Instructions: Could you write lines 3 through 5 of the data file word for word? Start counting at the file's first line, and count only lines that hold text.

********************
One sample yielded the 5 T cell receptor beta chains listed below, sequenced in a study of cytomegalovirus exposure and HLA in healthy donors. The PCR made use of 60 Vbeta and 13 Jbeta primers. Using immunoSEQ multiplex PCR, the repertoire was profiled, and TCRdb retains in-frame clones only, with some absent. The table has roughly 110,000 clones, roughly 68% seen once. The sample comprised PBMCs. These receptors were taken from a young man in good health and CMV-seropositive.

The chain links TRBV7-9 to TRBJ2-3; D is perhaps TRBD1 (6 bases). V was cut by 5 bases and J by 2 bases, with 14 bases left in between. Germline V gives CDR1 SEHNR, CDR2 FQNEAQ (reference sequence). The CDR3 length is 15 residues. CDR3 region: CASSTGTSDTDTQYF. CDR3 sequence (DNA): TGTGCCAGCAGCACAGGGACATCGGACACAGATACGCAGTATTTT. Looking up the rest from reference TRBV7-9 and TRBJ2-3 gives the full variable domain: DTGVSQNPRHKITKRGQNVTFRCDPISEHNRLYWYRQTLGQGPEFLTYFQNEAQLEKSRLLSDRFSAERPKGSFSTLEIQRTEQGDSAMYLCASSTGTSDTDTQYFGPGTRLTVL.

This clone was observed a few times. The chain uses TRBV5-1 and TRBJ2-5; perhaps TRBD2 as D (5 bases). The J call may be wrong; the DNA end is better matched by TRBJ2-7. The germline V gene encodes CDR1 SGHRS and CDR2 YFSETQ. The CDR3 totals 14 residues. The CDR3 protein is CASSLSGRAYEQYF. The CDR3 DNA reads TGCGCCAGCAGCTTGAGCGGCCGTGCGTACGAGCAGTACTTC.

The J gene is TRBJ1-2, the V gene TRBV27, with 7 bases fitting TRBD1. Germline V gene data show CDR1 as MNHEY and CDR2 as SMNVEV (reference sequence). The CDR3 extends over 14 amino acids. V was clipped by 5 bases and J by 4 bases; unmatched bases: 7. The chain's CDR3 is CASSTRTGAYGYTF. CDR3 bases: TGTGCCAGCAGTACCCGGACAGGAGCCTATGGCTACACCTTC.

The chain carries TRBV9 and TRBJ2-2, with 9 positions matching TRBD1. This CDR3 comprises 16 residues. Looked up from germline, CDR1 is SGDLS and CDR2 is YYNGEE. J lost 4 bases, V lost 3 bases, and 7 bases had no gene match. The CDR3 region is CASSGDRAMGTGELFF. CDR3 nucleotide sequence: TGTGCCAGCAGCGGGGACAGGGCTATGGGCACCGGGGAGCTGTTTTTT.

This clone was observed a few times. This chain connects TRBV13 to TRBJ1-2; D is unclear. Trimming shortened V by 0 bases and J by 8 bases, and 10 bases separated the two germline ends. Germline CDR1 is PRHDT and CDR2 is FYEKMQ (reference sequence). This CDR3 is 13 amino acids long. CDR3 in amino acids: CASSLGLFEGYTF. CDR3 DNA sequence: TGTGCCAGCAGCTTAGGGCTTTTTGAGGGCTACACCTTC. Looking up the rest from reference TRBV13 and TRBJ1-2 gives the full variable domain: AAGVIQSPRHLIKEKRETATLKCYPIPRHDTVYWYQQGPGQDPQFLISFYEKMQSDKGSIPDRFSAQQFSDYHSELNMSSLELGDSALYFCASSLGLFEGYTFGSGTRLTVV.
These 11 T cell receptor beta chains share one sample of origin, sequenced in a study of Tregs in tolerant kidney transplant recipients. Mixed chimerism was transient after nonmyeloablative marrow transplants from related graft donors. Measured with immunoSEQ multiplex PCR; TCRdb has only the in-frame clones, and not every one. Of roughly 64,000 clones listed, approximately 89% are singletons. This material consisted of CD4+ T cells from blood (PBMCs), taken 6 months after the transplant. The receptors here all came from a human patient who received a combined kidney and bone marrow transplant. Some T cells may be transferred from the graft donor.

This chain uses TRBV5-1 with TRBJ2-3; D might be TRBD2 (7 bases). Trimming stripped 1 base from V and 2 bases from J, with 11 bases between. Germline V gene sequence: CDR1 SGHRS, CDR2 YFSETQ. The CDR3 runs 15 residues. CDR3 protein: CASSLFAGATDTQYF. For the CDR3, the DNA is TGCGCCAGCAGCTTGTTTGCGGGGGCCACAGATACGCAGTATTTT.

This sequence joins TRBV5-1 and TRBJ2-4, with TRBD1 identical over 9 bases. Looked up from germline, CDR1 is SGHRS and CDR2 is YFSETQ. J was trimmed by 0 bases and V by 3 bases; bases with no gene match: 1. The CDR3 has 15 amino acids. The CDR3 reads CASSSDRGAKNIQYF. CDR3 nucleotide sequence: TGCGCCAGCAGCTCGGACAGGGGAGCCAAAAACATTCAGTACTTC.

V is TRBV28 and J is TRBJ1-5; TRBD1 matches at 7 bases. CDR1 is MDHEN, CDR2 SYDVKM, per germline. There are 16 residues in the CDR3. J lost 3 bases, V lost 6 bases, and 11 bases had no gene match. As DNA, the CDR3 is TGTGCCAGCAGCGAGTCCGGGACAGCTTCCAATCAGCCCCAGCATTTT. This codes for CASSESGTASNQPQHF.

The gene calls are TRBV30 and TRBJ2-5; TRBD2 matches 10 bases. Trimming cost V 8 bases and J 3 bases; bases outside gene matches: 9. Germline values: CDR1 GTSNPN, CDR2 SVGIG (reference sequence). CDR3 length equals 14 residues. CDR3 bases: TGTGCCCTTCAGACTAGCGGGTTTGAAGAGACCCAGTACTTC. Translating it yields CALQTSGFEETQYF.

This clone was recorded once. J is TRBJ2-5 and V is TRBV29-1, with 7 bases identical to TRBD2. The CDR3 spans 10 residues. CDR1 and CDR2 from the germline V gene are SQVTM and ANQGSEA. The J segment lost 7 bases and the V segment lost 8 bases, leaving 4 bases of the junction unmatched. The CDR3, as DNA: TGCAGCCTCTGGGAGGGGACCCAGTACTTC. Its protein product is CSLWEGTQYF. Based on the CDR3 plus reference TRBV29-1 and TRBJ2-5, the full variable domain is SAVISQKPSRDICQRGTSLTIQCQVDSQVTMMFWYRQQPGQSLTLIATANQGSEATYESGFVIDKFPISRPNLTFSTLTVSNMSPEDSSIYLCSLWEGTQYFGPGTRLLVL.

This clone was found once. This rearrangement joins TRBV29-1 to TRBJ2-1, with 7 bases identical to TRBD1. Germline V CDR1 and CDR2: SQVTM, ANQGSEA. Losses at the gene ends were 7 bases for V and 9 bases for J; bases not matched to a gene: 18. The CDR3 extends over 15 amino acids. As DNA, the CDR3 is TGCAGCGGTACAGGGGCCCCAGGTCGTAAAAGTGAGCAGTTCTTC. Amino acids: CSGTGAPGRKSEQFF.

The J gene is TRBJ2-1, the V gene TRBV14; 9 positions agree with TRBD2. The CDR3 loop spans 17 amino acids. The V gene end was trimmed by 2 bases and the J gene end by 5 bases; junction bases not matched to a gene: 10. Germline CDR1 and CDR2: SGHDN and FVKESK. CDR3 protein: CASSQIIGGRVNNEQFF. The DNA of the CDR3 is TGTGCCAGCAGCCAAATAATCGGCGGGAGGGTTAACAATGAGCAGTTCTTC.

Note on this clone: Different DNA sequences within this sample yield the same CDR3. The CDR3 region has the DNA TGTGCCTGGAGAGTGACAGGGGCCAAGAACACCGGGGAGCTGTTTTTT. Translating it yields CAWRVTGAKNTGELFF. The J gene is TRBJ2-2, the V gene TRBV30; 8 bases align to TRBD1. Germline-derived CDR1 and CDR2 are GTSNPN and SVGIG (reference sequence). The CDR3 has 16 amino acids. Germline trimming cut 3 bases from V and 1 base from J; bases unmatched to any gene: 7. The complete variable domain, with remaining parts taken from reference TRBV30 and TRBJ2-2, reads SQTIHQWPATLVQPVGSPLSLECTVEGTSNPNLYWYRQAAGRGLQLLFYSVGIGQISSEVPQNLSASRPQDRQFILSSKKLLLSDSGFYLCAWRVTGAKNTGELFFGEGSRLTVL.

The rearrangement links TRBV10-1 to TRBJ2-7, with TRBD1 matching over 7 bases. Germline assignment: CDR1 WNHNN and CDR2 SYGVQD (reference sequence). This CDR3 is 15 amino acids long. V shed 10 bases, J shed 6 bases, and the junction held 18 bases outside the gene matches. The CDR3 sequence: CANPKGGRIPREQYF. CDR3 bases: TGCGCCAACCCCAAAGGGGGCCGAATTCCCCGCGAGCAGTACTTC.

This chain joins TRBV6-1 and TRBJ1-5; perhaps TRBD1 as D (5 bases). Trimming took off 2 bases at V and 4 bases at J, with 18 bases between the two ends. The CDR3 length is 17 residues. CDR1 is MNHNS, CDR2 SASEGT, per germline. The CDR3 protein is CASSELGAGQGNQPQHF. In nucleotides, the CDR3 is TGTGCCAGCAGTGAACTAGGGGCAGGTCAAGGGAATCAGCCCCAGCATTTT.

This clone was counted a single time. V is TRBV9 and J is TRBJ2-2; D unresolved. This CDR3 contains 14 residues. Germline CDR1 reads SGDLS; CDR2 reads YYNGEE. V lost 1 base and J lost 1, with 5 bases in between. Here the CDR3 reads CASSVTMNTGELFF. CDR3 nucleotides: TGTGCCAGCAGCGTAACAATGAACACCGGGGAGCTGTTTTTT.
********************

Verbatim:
This clone was observed a few times. The chain uses TRBV5-1 and TRBJ2-5; perhaps TRBD2 as D (5 bases). The J call may be wrong; the DNA end is better matched by TRBJ2-7. The germline V gene encodes CDR1 SGHRS and CDR2 YFSETQ. The CDR3 totals 14 residues. The CDR3 protein is CASSLSGRAYEQYF. The CDR3 DNA reads TGCGCCAGCAGCTTGAGCGGCCGTGCGTACGAGCAGTACTTC.

The J gene is TRBJ1-2, the V gene TRBV27, with 7 bases fitting TRBD1. Germline V gene data show CDR1 as MNHEY and CDR2 as SMNVEV (reference sequence). The CDR3 extends over 14 amino acids. V was clipped by 5 bases and J by 4 bases; unmatched bases: 7. The chain's CDR3 is CASSTRTGAYGYTF. CDR3 bases: TGTGCCAGCAGTACCCGGACAGGAGCCTATGGCTACACCTTC.

The chain carries TRBV9 and TRBJ2-2, with 9 positions matching TRBD1. This CDR3 comprises 16 residues. Looked up from germline, CDR1 is SGDLS and CDR2 is YYNGEE. J lost 4 bases, V lost 3 bases, and 7 bases had no gene match. The CDR3 region is CASSGDRAMGTGELFF. CDR3 nucleotide sequence: TGTGCCAGCAGCGGGGACAGGGCTATGGGCACCGGGGAGCTGTTTTTT.